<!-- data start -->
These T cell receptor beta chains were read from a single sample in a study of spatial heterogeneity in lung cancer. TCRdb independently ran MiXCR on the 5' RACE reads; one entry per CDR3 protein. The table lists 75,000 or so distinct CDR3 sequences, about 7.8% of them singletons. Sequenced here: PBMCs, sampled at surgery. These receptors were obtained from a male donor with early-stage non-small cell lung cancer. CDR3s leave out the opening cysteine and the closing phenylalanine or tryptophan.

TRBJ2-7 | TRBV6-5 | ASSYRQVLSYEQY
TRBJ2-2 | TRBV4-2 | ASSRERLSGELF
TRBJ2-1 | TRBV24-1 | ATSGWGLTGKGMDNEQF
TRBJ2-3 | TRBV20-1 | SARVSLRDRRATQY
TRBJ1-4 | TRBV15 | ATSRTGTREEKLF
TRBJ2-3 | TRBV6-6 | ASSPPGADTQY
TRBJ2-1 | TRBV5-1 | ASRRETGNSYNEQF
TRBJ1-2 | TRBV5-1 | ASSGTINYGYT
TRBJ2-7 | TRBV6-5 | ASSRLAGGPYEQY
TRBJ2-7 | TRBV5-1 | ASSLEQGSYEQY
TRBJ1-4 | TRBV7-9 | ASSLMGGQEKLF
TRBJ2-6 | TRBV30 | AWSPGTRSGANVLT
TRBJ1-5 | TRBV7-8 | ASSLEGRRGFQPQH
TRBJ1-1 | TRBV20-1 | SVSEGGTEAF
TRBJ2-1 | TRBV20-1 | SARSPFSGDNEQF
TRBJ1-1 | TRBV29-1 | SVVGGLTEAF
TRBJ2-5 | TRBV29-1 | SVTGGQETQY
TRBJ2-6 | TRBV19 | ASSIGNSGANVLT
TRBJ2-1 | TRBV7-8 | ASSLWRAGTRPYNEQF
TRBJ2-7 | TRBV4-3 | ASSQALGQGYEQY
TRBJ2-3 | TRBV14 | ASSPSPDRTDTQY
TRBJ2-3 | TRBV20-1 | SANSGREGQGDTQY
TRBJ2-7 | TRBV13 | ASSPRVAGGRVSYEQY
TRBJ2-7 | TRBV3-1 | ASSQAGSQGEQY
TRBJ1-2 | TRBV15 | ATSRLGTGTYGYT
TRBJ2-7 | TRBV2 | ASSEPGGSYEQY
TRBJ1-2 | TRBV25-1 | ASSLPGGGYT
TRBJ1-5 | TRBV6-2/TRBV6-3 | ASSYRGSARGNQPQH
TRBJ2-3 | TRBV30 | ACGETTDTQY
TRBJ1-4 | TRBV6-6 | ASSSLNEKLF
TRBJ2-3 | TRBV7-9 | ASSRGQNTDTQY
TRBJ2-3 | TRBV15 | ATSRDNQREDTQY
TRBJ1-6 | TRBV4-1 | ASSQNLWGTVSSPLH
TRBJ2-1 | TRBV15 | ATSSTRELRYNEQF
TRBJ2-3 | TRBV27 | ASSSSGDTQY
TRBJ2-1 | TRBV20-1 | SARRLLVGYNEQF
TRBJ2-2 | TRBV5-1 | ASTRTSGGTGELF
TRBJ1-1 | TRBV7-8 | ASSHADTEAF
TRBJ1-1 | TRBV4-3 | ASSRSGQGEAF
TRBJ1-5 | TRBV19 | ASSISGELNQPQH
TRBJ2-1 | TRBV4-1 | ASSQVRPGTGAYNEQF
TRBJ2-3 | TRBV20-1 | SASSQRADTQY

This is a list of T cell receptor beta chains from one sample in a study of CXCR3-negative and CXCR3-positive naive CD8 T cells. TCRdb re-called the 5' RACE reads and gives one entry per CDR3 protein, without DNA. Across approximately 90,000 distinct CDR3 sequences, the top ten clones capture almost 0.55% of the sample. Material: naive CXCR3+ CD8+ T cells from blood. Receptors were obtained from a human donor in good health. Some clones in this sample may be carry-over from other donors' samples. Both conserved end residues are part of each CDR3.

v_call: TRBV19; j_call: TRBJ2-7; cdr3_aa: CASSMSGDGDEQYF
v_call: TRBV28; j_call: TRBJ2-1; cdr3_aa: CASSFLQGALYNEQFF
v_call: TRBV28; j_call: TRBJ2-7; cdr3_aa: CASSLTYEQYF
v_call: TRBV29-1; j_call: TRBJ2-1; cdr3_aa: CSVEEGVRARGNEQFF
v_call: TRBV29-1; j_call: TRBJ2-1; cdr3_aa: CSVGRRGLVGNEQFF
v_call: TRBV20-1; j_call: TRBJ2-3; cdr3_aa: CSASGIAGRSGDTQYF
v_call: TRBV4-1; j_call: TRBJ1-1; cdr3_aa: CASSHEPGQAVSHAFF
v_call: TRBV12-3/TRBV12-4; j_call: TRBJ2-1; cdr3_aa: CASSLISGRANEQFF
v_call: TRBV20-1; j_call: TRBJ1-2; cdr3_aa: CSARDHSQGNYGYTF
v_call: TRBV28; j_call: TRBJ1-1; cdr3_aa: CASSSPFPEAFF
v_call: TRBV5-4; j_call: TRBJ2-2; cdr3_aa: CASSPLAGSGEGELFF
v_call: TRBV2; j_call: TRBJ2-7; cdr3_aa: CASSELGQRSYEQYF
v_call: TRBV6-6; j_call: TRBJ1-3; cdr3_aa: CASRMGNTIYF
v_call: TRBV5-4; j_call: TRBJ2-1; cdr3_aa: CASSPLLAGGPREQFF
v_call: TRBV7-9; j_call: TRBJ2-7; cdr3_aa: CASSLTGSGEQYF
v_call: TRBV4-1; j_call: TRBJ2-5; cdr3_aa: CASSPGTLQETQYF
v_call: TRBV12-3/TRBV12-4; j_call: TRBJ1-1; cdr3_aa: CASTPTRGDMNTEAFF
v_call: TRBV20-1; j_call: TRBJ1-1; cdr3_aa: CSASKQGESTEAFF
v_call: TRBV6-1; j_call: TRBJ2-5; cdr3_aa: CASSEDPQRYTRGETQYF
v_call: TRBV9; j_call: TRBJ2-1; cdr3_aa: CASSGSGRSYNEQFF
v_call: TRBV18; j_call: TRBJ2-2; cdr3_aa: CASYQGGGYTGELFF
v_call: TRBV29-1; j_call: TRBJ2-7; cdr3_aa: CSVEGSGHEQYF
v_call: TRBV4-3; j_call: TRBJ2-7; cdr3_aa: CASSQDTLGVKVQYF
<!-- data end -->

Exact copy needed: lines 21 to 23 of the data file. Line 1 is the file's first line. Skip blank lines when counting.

TRBJ2-7 | TRBV4-3 | ASSQALGQGYEQY
TRBJ2-3 | TRBV14 | ASSPSPDRTDTQY
TRBJ2-3 | TRBV20-1 | SANSGREGQGDTQY